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While all the advantages of industrial Internet connectivity can be intoxicating, these advances are only possible if they can be done securely. "We're very careful where our information goes," said Neidermeyer. "We go to great lengths to wall off sensitive information from the outside, but sometimes we're so secure that we wall it off from ourselves and where it can be used best, so it's important to maintain the right balance."

Hock added that ConAgra's production data is hardwired into its many programmable logic controllers (PLCs), but it still needs to get more of the right information to its operators. "Many existing data delivery solutions are still pretty clunky," said Hock. "Now, we're moving to using more smart phones, tablet PCs and other devices, which can display the online playbooks that our operators can use to perform their jobs better. However, there are so many devices out there that it's like being a kid in a candy shop, and so we have to research and narrow our focus down to the best solution for us. It's also important to adopt these new connectivity solutions in small projects at first, get critical people to use them, and then take baby steps to apply them in larger areas."

Markopoulos added, "Successful connectivity depends on how each user defines and applies it to their own process and business. Some want to optimize the machines in their plant, while others want to set up their own internal, enterprise-level cloud. It just depends on what's most relevant to you, and then deciding what precious resources, brain power and task will benefit the most from having manuals or other useful data at their fingertips via these new tools."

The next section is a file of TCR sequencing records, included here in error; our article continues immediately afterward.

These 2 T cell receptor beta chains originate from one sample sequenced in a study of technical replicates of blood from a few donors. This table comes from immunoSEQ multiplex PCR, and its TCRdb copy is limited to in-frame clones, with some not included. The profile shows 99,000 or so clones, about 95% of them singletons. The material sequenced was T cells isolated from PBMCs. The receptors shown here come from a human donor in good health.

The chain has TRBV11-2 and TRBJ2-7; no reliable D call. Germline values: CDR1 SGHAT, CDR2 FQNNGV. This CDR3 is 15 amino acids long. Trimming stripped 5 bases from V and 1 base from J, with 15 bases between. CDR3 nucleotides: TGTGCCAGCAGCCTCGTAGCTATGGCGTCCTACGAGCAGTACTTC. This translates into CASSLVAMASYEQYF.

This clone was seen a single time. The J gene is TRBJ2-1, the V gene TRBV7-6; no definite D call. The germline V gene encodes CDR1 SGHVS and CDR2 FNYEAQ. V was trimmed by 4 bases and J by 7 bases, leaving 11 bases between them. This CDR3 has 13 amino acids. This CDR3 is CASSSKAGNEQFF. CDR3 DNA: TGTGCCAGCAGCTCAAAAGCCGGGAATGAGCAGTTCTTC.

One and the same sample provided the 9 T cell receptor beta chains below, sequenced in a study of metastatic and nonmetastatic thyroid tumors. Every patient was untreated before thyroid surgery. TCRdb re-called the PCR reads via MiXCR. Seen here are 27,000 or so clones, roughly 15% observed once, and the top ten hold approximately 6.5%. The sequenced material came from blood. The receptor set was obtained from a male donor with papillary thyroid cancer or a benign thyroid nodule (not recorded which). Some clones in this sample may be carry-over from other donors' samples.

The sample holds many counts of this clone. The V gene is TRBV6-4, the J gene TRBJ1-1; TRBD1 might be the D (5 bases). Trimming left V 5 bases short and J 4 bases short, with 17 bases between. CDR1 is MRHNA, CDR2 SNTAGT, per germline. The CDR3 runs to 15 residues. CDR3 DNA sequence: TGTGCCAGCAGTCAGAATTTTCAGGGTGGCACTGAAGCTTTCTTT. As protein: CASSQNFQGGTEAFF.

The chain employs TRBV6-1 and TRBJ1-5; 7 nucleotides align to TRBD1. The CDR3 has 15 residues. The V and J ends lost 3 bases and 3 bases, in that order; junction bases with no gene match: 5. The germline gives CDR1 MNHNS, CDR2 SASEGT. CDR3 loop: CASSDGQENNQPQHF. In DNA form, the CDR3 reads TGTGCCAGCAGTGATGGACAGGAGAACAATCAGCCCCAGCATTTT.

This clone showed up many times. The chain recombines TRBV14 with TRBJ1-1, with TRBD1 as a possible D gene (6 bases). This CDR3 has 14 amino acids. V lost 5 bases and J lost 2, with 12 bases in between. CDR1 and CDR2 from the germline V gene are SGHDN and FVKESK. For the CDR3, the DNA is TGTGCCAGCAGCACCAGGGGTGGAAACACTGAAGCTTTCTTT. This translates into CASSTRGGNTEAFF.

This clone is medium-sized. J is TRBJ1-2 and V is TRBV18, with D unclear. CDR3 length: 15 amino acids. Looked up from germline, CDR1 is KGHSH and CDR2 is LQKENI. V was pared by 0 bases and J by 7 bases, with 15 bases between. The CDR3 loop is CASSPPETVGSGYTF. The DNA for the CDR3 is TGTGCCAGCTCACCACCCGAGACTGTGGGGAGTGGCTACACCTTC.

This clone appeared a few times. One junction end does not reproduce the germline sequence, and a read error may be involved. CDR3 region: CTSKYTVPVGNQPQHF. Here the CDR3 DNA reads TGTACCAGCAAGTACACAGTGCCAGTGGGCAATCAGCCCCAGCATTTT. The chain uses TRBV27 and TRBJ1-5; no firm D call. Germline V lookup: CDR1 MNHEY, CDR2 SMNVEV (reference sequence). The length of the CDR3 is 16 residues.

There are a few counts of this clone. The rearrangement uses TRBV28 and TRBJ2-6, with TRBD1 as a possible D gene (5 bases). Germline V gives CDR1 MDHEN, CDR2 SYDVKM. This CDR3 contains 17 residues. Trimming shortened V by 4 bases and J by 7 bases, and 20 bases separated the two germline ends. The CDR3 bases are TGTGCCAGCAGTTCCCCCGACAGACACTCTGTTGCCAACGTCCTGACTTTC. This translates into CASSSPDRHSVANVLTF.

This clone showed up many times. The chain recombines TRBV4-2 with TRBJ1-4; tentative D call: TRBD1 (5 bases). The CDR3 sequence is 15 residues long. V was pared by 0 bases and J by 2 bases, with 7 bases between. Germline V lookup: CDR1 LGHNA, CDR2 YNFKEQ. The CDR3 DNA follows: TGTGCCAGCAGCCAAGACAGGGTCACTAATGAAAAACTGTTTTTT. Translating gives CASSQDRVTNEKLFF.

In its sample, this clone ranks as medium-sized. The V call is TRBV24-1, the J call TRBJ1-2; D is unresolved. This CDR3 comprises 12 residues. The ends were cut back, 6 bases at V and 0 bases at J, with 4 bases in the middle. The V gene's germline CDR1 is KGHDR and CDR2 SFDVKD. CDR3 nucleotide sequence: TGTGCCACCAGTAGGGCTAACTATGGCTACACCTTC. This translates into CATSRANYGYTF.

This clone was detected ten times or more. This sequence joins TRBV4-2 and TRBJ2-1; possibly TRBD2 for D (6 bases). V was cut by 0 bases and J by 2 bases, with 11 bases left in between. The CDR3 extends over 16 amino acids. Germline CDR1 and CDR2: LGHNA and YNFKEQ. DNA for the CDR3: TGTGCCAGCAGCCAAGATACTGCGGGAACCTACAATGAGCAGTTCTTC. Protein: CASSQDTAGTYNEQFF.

"In ConAgra's factories, there are core sets of data for productivity, and users apply different levels of granularity, so they can understand and react to what's going on in their applications and areas," explained Hock. "For example, the number of units produced per hour is one of our important measures, but we can use our new connectivity devices to eliminate some of the background noise around it. Previously, we had to rely more on hunches, so that's why Industrial Internet connectivity is a big game changer for us."

GE Aviation's Neidermeyer added, "Unfortunately, we're still having to fight some old battles again. If a person has been able to predict equipment outages for many years just by hearing it rattle, then it can be very hard convince them that a computer can do the same thing. So, before making any new gains, we need simple ways to demonstrate these successes, and show people that they're real and can work better than traditional machine whisperers."

Hock reported, "We're already using Industrial Internet connectivity to gather production data and run equipment in accordance with predictive principles. Connectivity has been very helpful in our efforts."

About the Author

Jim Montague | Executive Editor

Jim Montague is executive editor of Control.